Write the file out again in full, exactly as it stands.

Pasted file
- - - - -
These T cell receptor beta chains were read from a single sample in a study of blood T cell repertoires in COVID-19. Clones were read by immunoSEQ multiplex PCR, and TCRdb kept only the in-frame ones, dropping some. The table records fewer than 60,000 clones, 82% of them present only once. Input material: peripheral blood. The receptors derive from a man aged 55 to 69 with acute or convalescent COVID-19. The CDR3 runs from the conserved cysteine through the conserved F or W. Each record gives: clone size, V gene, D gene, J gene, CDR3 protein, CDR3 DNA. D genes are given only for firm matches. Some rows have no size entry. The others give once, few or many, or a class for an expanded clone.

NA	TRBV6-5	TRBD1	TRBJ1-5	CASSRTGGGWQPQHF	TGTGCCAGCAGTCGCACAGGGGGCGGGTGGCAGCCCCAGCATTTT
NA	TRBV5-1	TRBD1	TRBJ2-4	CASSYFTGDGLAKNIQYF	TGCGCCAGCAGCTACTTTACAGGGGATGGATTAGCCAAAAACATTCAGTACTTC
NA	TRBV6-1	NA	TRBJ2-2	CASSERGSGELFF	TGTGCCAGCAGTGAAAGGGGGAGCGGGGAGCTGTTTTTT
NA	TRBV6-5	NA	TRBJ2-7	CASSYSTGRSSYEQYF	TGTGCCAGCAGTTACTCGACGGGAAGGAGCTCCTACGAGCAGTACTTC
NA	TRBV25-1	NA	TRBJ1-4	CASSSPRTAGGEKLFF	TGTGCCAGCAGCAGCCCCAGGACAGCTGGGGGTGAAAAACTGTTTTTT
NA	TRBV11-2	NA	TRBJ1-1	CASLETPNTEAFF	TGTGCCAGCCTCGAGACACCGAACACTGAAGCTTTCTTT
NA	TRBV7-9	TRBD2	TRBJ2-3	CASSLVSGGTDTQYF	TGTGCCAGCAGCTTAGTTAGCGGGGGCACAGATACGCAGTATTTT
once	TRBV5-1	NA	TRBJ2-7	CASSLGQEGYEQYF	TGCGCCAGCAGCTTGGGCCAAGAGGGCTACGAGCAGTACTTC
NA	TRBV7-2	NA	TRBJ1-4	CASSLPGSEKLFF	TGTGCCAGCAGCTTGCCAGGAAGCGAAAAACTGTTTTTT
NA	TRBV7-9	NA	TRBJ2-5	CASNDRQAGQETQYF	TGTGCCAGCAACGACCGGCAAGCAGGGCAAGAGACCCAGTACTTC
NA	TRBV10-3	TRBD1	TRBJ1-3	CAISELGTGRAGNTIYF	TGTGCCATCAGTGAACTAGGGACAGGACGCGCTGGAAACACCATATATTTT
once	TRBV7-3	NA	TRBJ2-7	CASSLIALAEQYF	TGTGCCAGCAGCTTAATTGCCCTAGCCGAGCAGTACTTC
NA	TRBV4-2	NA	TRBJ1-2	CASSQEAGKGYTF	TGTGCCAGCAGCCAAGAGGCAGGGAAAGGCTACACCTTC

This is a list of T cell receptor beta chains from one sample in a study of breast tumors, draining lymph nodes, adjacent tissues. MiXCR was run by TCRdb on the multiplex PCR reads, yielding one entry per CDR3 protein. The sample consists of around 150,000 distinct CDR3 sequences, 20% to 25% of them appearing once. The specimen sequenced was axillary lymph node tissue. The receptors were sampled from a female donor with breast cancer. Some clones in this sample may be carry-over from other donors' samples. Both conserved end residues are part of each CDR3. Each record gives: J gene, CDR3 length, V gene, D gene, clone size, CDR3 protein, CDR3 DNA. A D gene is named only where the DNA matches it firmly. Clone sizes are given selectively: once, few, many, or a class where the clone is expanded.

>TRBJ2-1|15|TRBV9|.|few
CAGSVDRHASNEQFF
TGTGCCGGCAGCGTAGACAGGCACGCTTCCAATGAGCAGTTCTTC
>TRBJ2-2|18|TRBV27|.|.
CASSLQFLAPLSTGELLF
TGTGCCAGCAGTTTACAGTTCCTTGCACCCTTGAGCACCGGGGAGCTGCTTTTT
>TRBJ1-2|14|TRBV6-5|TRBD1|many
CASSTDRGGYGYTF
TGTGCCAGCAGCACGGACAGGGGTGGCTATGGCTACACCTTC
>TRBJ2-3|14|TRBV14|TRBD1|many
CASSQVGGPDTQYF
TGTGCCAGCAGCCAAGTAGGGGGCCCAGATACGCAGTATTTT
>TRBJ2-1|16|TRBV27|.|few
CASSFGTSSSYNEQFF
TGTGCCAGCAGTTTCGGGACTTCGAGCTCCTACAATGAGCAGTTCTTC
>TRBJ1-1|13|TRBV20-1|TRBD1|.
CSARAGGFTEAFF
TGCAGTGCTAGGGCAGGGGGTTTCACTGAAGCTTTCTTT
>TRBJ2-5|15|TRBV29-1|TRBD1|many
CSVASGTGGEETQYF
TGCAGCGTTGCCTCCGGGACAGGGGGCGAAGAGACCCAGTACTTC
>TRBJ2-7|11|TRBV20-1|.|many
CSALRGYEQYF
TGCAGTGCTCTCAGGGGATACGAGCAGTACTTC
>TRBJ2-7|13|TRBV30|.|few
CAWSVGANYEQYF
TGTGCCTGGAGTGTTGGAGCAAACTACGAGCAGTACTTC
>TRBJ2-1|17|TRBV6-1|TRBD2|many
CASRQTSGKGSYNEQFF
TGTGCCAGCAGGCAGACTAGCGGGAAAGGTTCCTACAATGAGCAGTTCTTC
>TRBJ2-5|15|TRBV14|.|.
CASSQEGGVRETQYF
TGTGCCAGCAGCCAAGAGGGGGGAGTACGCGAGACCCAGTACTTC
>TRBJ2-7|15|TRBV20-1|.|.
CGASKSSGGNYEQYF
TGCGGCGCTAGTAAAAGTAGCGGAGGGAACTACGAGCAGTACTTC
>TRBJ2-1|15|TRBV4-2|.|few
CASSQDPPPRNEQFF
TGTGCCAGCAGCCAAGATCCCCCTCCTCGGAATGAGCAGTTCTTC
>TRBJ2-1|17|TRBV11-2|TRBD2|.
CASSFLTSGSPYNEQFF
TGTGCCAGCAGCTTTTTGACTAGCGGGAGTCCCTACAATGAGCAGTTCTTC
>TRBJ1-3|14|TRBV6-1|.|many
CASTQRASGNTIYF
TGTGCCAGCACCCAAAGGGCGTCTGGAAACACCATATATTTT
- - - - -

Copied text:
These T cell receptor beta chains were read from a single sample in a study of blood T cell repertoires in COVID-19. Clones were read by immunoSEQ multiplex PCR, and TCRdb kept only the in-frame ones, dropping some. The table records fewer than 60,000 clones, 82% of them present only once. Input material: peripheral blood. The receptors derive from a man aged 55 to 69 with acute or convalescent COVID-19. The CDR3 runs from the conserved cysteine through the conserved F or W. Each record gives: clone size, V gene, D gene, J gene, CDR3 protein, CDR3 DNA. D genes are given only for firm matches. Some rows have no size entry. The others give once, few or many, or a class for an expanded clone.

NA	TRBV6-5	TRBD1	TRBJ1-5	CASSRTGGGWQPQHF	TGTGCCAGCAGTCGCACAGGGGGCGGGTGGCAGCCCCAGCATTTT
NA	TRBV5-1	TRBD1	TRBJ2-4	CASSYFTGDGLAKNIQYF	TGCGCCAGCAGCTACTTTACAGGGGATGGATTAGCCAAAAACATTCAGTACTTC
NA	TRBV6-1	NA	TRBJ2-2	CASSERGSGELFF	TGTGCCAGCAGTGAAAGGGGGAGCGGGGAGCTGTTTTTT
NA	TRBV6-5	NA	TRBJ2-7	CASSYSTGRSSYEQYF	TGTGCCAGCAGTTACTCGACGGGAAGGAGCTCCTACGAGCAGTACTTC
NA	TRBV25-1	NA	TRBJ1-4	CASSSPRTAGGEKLFF	TGTGCCAGCAGCAGCCCCAGGACAGCTGGGGGTGAAAAACTGTTTTTT
NA	TRBV11-2	NA	TRBJ1-1	CASLETPNTEAFF	TGTGCCAGCCTCGAGACACCGAACACTGAAGCTTTCTTT
NA	TRBV7-9	TRBD2	TRBJ2-3	CASSLVSGGTDTQYF	TGTGCCAGCAGCTTAGTTAGCGGGGGCACAGATACGCAGTATTTT
once	TRBV5-1	NA	TRBJ2-7	CASSLGQEGYEQYF	TGCGCCAGCAGCTTGGGCCAAGAGGGCTACGAGCAGTACTTC
NA	TRBV7-2	NA	TRBJ1-4	CASSLPGSEKLFF	TGTGCCAGCAGCTTGCCAGGAAGCGAAAAACTGTTTTTT
NA	TRBV7-9	NA	TRBJ2-5	CASNDRQAGQETQYF	TGTGCCAGCAACGACCGGCAAGCAGGGCAAGAGACCCAGTACTTC
NA	TRBV10-3	TRBD1	TRBJ1-3	CAISELGTGRAGNTIYF	TGTGCCATCAGTGAACTAGGGACAGGACGCGCTGGAAACACCATATATTTT
once	TRBV7-3	NA	TRBJ2-7	CASSLIALAEQYF	TGTGCCAGCAGCTTAATTGCCCTAGCCGAGCAGTACTTC
NA	TRBV4-2	NA	TRBJ1-2	CASSQEAGKGYTF	TGTGCCAGCAGCCAAGAGGCAGGGAAAGGCTACACCTTC

This is a list of T cell receptor beta chains from one sample in a study of breast tumors, draining lymph nodes, adjacent tissues. MiXCR was run by TCRdb on the multiplex PCR reads, yielding one entry per CDR3 protein. The sample consists of around 150,000 distinct CDR3 sequences, 20% to 25% of them appearing once. The specimen sequenced was axillary lymph node tissue. The receptors were sampled from a female donor with breast cancer. Some clones in this sample may be carry-over from other donors' samples. Both conserved end residues are part of each CDR3. Each record gives: J gene, CDR3 length, V gene, D gene, clone size, CDR3 protein, CDR3 DNA. A D gene is named only where the DNA matches it firmly. Clone sizes are given selectively: once, few, many, or a class where the clone is expanded.

>TRBJ2-1|15|TRBV9|.|few
CAGSVDRHASNEQFF
TGTGCCGGCAGCGTAGACAGGCACGCTTCCAATGAGCAGTTCTTC
>TRBJ2-2|18|TRBV27|.|.
CASSLQFLAPLSTGELLF
TGTGCCAGCAGTTTACAGTTCCTTGCACCCTTGAGCACCGGGGAGCTGCTTTTT
>TRBJ1-2|14|TRBV6-5|TRBD1|many
CASSTDRGGYGYTF
TGTGCCAGCAGCACGGACAGGGGTGGCTATGGCTACACCTTC
>TRBJ2-3|14|TRBV14|TRBD1|many
CASSQVGGPDTQYF
TGTGCCAGCAGCCAAGTAGGGGGCCCAGATACGCAGTATTTT
>TRBJ2-1|16|TRBV27|.|few
CASSFGTSSSYNEQFF
TGTGCCAGCAGTTTCGGGACTTCGAGCTCCTACAATGAGCAGTTCTTC
>TRBJ1-1|13|TRBV20-1|TRBD1|.
CSARAGGFTEAFF
TGCAGTGCTAGGGCAGGGGGTTTCACTGAAGCTTTCTTT
>TRBJ2-5|15|TRBV29-1|TRBD1|many
CSVASGTGGEETQYF
TGCAGCGTTGCCTCCGGGACAGGGGGCGAAGAGACCCAGTACTTC
>TRBJ2-7|11|TRBV20-1|.|many
CSALRGYEQYF
TGCAGTGCTCTCAGGGGATACGAGCAGTACTTC
>TRBJ2-7|13|TRBV30|.|few
CAWSVGANYEQYF
TGTGCCTGGAGTGTTGGAGCAAACTACGAGCAGTACTTC
>TRBJ2-1|17|TRBV6-1|TRBD2|many
CASRQTSGKGSYNEQFF
TGTGCCAGCAGGCAGACTAGCGGGAAAGGTTCCTACAATGAGCAGTTCTTC
>TRBJ2-5|15|TRBV14|.|.
CASSQEGGVRETQYF
TGTGCCAGCAGCCAAGAGGGGGGAGTACGCGAGACCCAGTACTTC
>TRBJ2-7|15|TRBV20-1|.|.
CGASKSSGGNYEQYF
TGCGGCGCTAGTAAAAGTAGCGGAGGGAACTACGAGCAGTACTTC
>TRBJ2-1|15|TRBV4-2|.|few
CASSQDPPPRNEQFF
TGTGCCAGCAGCCAAGATCCCCCTCCTCGGAATGAGCAGTTCTTC
>TRBJ2-1|17|TRBV11-2|TRBD2|.
CASSFLTSGSPYNEQFF
TGTGCCAGCAGCTTTTTGACTAGCGGGAGTCCCTACAATGAGCAGTTCTTC
>TRBJ1-3|14|TRBV6-1|.|many
CASTQRASGNTIYF
TGTGCCAGCACCCAAAGGGCGTCTGGAAACACCATATATTTT